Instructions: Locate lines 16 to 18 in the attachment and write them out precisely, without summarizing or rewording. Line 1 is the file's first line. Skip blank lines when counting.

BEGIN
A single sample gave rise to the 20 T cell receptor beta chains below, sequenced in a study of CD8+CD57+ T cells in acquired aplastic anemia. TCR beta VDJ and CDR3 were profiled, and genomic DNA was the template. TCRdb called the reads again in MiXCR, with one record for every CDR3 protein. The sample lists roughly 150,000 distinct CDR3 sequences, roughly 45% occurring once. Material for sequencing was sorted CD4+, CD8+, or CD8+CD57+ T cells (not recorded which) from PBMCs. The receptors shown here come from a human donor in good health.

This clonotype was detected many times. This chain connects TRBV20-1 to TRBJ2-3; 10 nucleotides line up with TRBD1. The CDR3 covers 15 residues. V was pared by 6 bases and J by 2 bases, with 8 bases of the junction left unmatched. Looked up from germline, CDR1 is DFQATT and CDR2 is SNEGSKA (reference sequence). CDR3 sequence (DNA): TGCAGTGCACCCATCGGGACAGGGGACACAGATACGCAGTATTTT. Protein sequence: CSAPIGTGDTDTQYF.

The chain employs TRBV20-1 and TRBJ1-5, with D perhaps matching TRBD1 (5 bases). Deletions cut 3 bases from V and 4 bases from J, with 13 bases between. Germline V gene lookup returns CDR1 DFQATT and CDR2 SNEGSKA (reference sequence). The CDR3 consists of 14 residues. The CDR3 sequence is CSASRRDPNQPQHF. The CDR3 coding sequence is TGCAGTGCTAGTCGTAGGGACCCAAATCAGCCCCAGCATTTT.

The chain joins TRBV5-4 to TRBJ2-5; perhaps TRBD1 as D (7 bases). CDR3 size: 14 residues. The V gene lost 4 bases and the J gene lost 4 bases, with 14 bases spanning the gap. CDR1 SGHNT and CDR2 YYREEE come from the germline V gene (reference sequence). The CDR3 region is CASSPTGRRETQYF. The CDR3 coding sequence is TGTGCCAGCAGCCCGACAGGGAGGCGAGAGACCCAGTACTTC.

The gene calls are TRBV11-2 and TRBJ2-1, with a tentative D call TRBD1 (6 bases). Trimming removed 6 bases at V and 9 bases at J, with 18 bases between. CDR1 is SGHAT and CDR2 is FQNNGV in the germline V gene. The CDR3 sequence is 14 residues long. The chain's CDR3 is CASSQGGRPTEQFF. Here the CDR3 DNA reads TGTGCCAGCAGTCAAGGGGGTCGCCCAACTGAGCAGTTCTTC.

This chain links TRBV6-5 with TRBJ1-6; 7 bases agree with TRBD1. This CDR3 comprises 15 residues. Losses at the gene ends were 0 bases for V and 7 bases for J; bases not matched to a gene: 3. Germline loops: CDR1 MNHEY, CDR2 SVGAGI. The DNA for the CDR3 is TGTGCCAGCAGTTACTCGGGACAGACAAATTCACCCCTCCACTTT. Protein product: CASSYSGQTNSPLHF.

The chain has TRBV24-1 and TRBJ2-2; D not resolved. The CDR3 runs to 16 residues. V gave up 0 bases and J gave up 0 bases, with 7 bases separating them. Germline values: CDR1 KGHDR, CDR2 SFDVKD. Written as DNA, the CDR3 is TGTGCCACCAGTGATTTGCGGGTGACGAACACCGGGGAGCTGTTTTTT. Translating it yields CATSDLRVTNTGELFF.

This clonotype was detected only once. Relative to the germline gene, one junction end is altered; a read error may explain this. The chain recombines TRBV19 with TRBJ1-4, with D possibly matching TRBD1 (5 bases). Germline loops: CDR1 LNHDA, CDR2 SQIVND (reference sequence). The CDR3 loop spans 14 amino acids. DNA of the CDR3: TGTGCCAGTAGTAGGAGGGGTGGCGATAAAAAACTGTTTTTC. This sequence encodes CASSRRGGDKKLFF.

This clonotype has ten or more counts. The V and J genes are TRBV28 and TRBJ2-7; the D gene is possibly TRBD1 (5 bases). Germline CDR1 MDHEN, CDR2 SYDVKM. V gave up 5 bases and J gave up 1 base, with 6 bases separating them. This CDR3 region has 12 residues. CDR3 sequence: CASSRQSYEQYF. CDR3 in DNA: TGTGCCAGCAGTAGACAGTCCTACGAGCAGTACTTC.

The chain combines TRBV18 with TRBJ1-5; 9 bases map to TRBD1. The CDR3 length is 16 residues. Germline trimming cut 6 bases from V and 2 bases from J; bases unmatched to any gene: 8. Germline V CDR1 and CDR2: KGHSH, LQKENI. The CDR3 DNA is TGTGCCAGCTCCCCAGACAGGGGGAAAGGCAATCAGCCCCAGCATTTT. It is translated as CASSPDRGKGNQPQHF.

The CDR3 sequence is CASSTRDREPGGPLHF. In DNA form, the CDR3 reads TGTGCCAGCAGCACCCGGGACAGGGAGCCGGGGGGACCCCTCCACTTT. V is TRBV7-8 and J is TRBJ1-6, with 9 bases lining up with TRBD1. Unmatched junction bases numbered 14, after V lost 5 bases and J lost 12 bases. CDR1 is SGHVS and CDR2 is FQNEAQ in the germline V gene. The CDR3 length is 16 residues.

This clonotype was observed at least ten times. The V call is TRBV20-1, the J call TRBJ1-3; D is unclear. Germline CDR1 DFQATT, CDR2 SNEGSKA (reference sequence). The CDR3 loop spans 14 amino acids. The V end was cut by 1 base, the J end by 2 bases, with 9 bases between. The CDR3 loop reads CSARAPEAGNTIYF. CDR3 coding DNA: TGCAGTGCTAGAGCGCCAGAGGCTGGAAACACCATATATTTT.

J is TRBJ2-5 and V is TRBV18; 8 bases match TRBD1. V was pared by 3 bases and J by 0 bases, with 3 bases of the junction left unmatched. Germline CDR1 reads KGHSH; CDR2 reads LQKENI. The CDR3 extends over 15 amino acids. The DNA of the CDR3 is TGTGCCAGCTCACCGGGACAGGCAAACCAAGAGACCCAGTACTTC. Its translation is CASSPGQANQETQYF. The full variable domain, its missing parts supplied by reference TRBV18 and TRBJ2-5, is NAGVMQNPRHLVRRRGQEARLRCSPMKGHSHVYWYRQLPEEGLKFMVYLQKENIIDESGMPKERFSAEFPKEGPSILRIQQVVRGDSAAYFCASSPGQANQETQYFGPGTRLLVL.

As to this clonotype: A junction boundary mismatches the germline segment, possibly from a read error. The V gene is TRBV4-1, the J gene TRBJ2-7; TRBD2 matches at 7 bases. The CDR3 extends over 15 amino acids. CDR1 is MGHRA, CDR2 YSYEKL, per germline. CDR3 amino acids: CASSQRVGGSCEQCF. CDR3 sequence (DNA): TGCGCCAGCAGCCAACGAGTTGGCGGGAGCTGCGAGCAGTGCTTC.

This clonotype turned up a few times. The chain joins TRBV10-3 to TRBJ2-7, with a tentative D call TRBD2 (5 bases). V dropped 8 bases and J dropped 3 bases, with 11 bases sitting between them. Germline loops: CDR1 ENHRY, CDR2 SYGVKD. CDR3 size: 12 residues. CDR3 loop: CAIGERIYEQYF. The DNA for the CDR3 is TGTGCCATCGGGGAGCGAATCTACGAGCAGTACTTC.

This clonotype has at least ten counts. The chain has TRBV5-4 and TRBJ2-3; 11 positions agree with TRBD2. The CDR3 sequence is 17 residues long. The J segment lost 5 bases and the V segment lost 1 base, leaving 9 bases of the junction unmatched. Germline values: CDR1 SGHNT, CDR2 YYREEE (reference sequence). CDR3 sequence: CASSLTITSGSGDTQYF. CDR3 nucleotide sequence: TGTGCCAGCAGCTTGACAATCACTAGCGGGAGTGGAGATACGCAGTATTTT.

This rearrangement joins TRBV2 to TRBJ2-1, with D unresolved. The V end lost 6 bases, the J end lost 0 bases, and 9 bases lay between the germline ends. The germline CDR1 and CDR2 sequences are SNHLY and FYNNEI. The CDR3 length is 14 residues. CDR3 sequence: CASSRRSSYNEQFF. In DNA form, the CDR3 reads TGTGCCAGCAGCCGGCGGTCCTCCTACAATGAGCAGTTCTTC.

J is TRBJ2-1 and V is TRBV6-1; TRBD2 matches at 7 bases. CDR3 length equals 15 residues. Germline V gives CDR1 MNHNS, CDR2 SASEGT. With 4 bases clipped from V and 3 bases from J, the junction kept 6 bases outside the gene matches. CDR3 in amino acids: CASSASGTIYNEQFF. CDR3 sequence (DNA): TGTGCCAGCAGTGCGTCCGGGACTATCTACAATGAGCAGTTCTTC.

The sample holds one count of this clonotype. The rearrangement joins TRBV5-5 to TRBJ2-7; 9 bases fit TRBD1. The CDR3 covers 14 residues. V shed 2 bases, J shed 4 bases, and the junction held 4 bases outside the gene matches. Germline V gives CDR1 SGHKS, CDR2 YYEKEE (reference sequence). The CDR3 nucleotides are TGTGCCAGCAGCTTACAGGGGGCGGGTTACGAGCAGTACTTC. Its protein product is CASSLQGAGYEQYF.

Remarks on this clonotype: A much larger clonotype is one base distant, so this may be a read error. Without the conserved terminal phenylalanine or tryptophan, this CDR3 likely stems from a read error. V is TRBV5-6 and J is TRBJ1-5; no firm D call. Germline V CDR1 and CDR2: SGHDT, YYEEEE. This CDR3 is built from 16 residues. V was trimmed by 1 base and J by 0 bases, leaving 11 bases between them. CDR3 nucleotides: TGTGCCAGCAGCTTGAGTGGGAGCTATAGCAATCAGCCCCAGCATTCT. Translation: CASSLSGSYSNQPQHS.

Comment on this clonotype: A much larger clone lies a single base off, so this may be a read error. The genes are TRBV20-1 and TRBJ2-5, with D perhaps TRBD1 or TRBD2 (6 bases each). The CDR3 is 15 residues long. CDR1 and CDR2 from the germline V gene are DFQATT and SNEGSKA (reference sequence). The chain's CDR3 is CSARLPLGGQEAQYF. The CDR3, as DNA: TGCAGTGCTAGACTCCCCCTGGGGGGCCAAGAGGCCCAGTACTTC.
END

This clonotype has at least ten counts. The chain has TRBV5-4 and TRBJ2-3; 11 positions agree with TRBD2. The CDR3 sequence is 17 residues long. The J segment lost 5 bases and the V segment lost 1 base, leaving 9 bases of the junction unmatched. Germline values: CDR1 SGHNT, CDR2 YYREEE (reference sequence). CDR3 sequence: CASSLTITSGSGDTQYF. CDR3 nucleotide sequence: TGTGCCAGCAGCTTGACAATCACTAGCGGGAGTGGAGATACGCAGTATTTT.

This rearrangement joins TRBV2 to TRBJ2-1, with D unresolved. The V end lost 6 bases, the J end lost 0 bases, and 9 bases lay between the germline ends. The germline CDR1 and CDR2 sequences are SNHLY and FYNNEI. The CDR3 length is 14 residues. CDR3 sequence: CASSRRSSYNEQFF. In DNA form, the CDR3 reads TGTGCCAGCAGCCGGCGGTCCTCCTACAATGAGCAGTTCTTC.

J is TRBJ2-1 and V is TRBV6-1; TRBD2 matches at 7 bases. CDR3 length equals 15 residues. Germline V gives CDR1 MNHNS, CDR2 SASEGT. With 4 bases clipped from V and 3 bases from J, the junction kept 6 bases outside the gene matches. CDR3 in amino acids: CASSASGTIYNEQFF. CDR3 sequence (DNA): TGTGCCAGCAGTGCGTCCGGGACTATCTACAATGAGCAGTTCTTC.